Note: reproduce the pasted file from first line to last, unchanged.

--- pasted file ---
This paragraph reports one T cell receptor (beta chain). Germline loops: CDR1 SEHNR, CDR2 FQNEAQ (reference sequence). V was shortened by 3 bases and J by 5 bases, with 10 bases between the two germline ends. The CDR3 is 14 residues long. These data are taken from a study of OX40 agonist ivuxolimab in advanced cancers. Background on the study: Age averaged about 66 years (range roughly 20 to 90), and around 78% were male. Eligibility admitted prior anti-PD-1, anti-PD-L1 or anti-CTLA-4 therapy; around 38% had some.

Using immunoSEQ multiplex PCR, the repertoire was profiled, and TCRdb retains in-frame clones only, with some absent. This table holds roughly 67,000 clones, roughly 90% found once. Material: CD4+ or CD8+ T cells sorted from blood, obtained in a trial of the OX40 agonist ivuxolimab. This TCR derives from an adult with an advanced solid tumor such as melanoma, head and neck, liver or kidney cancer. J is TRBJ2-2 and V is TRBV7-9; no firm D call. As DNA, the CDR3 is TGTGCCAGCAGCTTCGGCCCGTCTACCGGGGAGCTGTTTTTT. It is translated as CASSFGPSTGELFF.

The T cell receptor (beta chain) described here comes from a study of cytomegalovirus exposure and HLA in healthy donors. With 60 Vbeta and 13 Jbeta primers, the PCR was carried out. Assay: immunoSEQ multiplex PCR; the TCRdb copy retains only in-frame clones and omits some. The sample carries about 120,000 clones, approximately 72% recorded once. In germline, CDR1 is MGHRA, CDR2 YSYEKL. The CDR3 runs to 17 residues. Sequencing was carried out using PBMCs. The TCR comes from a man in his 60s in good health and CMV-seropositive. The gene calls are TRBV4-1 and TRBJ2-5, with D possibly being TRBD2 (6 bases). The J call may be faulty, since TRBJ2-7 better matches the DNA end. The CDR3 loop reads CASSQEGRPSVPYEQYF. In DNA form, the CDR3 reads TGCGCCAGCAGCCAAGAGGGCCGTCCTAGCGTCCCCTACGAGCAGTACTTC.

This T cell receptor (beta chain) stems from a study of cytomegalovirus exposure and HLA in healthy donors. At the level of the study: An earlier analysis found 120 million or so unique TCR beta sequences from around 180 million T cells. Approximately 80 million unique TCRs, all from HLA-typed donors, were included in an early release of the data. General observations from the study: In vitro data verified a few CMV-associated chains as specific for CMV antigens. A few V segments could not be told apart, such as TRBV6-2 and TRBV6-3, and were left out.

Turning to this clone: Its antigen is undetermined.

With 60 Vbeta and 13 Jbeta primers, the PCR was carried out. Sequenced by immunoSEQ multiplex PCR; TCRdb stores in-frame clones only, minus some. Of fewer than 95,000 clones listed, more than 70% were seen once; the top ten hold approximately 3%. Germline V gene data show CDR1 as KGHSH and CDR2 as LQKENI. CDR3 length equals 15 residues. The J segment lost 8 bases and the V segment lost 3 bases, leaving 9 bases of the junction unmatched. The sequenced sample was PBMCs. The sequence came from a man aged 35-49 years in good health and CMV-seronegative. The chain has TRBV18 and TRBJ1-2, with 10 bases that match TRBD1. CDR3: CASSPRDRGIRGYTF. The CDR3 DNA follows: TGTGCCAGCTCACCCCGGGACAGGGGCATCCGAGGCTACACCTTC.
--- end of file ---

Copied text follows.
This paragraph reports one T cell receptor (beta chain). Germline loops: CDR1 SEHNR, CDR2 FQNEAQ (reference sequence). V was shortened by 3 bases and J by 5 bases, with 10 bases between the two germline ends. The CDR3 is 14 residues long. These data are taken from a study of OX40 agonist ivuxolimab in advanced cancers. Background on the study: Age averaged about 66 years (range roughly 20 to 90), and around 78% were male. Eligibility admitted prior anti-PD-1, anti-PD-L1 or anti-CTLA-4 therapy; around 38% had some.

Using immunoSEQ multiplex PCR, the repertoire was profiled, and TCRdb retains in-frame clones only, with some absent. This table holds roughly 67,000 clones, roughly 90% found once. Material: CD4+ or CD8+ T cells sorted from blood, obtained in a trial of the OX40 agonist ivuxolimab. This TCR derives from an adult with an advanced solid tumor such as melanoma, head and neck, liver or kidney cancer. J is TRBJ2-2 and V is TRBV7-9; no firm D call. As DNA, the CDR3 is TGTGCCAGCAGCTTCGGCCCGTCTACCGGGGAGCTGTTTTTT. It is translated as CASSFGPSTGELFF.

The T cell receptor (beta chain) described here comes from a study of cytomegalovirus exposure and HLA in healthy donors. With 60 Vbeta and 13 Jbeta primers, the PCR was carried out. Assay: immunoSEQ multiplex PCR; the TCRdb copy retains only in-frame clones and omits some. The sample carries about 120,000 clones, approximately 72% recorded once. In germline, CDR1 is MGHRA, CDR2 YSYEKL. The CDR3 runs to 17 residues. Sequencing was carried out using PBMCs. The TCR comes from a man in his 60s in good health and CMV-seropositive. The gene calls are TRBV4-1 and TRBJ2-5, with D possibly being TRBD2 (6 bases). The J call may be faulty, since TRBJ2-7 better matches the DNA end. The CDR3 loop reads CASSQEGRPSVPYEQYF. In DNA form, the CDR3 reads TGCGCCAGCAGCCAAGAGGGCCGTCCTAGCGTCCCCTACGAGCAGTACTTC.

This T cell receptor (beta chain) stems from a study of cytomegalovirus exposure and HLA in healthy donors. At the level of the study: An earlier analysis found 120 million or so unique TCR beta sequences from around 180 million T cells. Approximately 80 million unique TCRs, all from HLA-typed donors, were included in an early release of the data. General observations from the study: In vitro data verified a few CMV-associated chains as specific for CMV antigens. A few V segments could not be told apart, such as TRBV6-2 and TRBV6-3, and were left out.

Turning to this clone: Its antigen is undetermined.

With 60 Vbeta and 13 Jbeta primers, the PCR was carried out. Sequenced by immunoSEQ multiplex PCR; TCRdb stores in-frame clones only, minus some. Of fewer than 95,000 clones listed, more than 70% were seen once; the top ten hold approximately 3%. Germline V gene data show CDR1 as KGHSH and CDR2 as LQKENI. CDR3 length equals 15 residues. The J segment lost 8 bases and the V segment lost 3 bases, leaving 9 bases of the junction unmatched. The sequenced sample was PBMCs. The sequence came from a man aged 35-49 years in good health and CMV-seronegative. The chain has TRBV18 and TRBJ1-2, with 10 bases that match TRBD1. CDR3: CASSPRDRGIRGYTF. The CDR3 DNA follows: TGTGCCAGCTCACCCCGGGACAGGGGCATCCGAGGCTACACCTTC.